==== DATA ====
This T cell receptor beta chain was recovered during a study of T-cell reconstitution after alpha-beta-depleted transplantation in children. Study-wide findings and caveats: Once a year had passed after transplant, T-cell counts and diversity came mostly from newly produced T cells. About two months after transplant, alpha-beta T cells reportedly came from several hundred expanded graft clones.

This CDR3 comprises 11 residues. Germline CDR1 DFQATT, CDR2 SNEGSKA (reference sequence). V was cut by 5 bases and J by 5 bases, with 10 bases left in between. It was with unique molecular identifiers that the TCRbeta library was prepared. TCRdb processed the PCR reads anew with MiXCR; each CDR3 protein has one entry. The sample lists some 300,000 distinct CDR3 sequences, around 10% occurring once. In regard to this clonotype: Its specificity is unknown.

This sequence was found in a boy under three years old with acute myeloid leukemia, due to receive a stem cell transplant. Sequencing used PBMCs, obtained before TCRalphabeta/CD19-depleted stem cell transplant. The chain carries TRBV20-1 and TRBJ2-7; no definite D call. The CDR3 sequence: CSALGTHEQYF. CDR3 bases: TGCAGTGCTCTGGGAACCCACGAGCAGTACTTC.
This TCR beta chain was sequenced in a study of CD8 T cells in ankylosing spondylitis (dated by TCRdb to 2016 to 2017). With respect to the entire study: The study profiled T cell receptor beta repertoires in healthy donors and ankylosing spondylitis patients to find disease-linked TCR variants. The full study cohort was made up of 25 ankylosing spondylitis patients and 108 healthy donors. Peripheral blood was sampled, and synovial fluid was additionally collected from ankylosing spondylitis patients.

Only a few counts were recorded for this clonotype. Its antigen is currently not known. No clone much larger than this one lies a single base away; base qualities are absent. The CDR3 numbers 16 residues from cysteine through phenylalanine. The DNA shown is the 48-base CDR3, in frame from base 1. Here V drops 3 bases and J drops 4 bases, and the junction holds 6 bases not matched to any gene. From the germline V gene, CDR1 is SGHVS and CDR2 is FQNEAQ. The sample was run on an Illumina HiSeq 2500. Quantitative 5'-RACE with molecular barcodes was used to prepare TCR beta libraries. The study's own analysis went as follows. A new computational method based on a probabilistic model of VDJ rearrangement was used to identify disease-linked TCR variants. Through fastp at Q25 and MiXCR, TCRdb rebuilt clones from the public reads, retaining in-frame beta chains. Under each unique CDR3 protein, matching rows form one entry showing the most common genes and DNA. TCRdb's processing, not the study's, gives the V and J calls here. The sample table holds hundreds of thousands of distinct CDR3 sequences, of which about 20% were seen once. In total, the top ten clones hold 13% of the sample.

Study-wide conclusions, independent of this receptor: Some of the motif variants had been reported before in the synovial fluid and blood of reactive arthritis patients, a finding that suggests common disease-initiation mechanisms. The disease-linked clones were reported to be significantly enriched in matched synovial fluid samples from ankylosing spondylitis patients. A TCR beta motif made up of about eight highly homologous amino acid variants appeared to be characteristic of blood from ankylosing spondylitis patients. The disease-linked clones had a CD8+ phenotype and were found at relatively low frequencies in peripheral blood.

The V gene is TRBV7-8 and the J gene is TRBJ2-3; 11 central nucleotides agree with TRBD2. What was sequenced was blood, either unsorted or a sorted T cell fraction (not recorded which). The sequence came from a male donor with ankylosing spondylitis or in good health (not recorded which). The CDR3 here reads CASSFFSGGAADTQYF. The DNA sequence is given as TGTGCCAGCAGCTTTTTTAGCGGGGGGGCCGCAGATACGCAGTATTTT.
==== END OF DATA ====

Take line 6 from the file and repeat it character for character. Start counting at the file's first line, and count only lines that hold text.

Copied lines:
Study-wide conclusions, independent of this receptor: Some of the motif variants had been reported before in the synovial fluid and blood of reactive arthritis patients, a finding that suggests common disease-initiation mechanisms. The disease-linked clones were reported to be significantly enriched in matched synovial fluid samples from ankylosing spondylitis patients. A TCR beta motif made up of about eight highly homologous amino acid variants appeared to be characteristic of blood from ankylosing spondylitis patients. The disease-linked clones had a CD8+ phenotype and were found at relatively low frequencies in peripheral blood.